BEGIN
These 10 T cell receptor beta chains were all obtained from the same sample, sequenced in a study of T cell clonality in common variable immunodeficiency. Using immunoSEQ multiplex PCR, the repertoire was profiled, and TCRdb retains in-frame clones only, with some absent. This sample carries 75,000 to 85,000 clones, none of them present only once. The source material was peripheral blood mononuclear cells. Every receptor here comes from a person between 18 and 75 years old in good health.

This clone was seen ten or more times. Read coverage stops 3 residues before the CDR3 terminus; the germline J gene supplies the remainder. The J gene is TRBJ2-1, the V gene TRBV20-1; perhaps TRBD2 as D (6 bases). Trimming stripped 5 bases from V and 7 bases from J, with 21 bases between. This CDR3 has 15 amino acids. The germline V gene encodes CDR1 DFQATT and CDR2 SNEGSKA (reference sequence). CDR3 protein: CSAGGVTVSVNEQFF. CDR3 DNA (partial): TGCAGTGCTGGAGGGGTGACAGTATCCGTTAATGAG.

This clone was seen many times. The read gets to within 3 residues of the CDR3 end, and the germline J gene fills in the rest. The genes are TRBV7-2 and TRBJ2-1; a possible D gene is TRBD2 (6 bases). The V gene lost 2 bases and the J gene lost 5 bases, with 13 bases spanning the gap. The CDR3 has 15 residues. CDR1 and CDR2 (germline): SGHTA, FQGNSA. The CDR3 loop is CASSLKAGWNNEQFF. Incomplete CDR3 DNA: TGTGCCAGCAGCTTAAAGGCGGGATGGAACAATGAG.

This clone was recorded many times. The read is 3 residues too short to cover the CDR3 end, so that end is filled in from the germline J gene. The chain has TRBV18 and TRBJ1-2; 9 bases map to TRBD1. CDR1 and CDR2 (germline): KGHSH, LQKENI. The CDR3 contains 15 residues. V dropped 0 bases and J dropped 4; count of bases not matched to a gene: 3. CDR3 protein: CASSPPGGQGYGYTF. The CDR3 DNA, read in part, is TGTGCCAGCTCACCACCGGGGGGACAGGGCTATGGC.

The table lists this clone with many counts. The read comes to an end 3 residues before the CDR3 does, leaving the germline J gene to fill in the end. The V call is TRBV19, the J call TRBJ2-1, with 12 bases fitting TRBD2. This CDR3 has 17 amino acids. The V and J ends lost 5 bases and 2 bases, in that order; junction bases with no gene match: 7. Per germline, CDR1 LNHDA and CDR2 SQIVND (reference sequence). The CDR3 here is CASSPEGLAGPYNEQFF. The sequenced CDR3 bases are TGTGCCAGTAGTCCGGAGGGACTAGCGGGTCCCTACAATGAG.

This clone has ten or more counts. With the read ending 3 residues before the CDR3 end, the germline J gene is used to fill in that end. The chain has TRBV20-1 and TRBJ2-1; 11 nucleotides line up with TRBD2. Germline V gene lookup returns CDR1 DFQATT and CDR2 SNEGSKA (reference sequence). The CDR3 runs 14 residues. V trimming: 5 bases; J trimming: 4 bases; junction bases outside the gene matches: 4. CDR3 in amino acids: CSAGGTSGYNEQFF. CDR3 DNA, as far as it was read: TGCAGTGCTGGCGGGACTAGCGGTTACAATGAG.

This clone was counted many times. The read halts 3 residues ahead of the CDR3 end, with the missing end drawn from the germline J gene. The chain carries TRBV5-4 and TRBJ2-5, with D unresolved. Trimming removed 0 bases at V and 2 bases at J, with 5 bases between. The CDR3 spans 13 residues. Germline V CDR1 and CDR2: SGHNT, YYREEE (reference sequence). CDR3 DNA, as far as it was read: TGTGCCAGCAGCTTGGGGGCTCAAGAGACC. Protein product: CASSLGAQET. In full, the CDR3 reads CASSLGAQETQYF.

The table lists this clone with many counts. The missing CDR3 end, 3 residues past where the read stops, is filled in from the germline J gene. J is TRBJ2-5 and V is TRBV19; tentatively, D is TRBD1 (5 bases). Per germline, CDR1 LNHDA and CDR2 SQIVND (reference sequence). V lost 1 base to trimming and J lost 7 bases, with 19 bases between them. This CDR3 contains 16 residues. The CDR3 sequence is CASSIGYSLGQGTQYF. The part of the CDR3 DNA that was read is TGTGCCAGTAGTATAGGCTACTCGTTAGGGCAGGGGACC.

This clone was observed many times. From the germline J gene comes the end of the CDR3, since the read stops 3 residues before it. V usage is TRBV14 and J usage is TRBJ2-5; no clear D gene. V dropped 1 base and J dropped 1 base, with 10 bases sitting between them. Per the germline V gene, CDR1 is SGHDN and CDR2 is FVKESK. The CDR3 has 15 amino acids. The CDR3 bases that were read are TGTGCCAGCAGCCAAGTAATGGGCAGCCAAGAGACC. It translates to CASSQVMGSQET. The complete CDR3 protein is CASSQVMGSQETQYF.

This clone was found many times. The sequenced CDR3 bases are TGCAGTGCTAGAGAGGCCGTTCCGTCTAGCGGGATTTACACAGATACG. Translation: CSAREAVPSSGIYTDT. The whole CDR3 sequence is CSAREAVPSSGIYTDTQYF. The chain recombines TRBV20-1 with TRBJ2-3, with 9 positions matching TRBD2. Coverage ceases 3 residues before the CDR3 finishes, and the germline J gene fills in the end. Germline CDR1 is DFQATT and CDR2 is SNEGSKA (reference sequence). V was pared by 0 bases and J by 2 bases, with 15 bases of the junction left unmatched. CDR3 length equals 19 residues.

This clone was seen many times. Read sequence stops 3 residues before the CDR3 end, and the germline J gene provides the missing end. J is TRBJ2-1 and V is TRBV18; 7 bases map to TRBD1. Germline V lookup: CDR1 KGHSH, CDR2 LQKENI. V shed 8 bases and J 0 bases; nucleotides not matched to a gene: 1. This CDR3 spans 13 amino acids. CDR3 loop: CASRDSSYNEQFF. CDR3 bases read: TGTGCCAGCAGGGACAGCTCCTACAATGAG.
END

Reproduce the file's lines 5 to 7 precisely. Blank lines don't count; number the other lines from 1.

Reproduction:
The table lists this clone with many counts. The read comes to an end 3 residues before the CDR3 does, leaving the germline J gene to fill in the end. The V call is TRBV19, the J call TRBJ2-1, with 12 bases fitting TRBD2. This CDR3 has 17 amino acids. The V and J ends lost 5 bases and 2 bases, in that order; junction bases with no gene match: 7. Per germline, CDR1 LNHDA and CDR2 SQIVND (reference sequence). The CDR3 here is CASSPEGLAGPYNEQFF. The sequenced CDR3 bases are TGTGCCAGTAGTCCGGAGGGACTAGCGGGTCCCTACAATGAG.

This clone has ten or more counts. With the read ending 3 residues before the CDR3 end, the germline J gene is used to fill in that end. The chain has TRBV20-1 and TRBJ2-1; 11 nucleotides line up with TRBD2. Germline V gene lookup returns CDR1 DFQATT and CDR2 SNEGSKA (reference sequence). The CDR3 runs 14 residues. V trimming: 5 bases; J trimming: 4 bases; junction bases outside the gene matches: 4. CDR3 in amino acids: CSAGGTSGYNEQFF. CDR3 DNA, as far as it was read: TGCAGTGCTGGCGGGACTAGCGGTTACAATGAG.

This clone was counted many times. The read halts 3 residues ahead of the CDR3 end, with the missing end drawn from the germline J gene. The chain carries TRBV5-4 and TRBJ2-5, with D unresolved. Trimming removed 0 bases at V and 2 bases at J, with 5 bases between. The CDR3 spans 13 residues. Germline V CDR1 and CDR2: SGHNT, YYREEE (reference sequence). CDR3 DNA, as far as it was read: TGTGCCAGCAGCTTGGGGGCTCAAGAGACC. Protein product: CASSLGAQET. In full, the CDR3 reads CASSLGAQETQYF.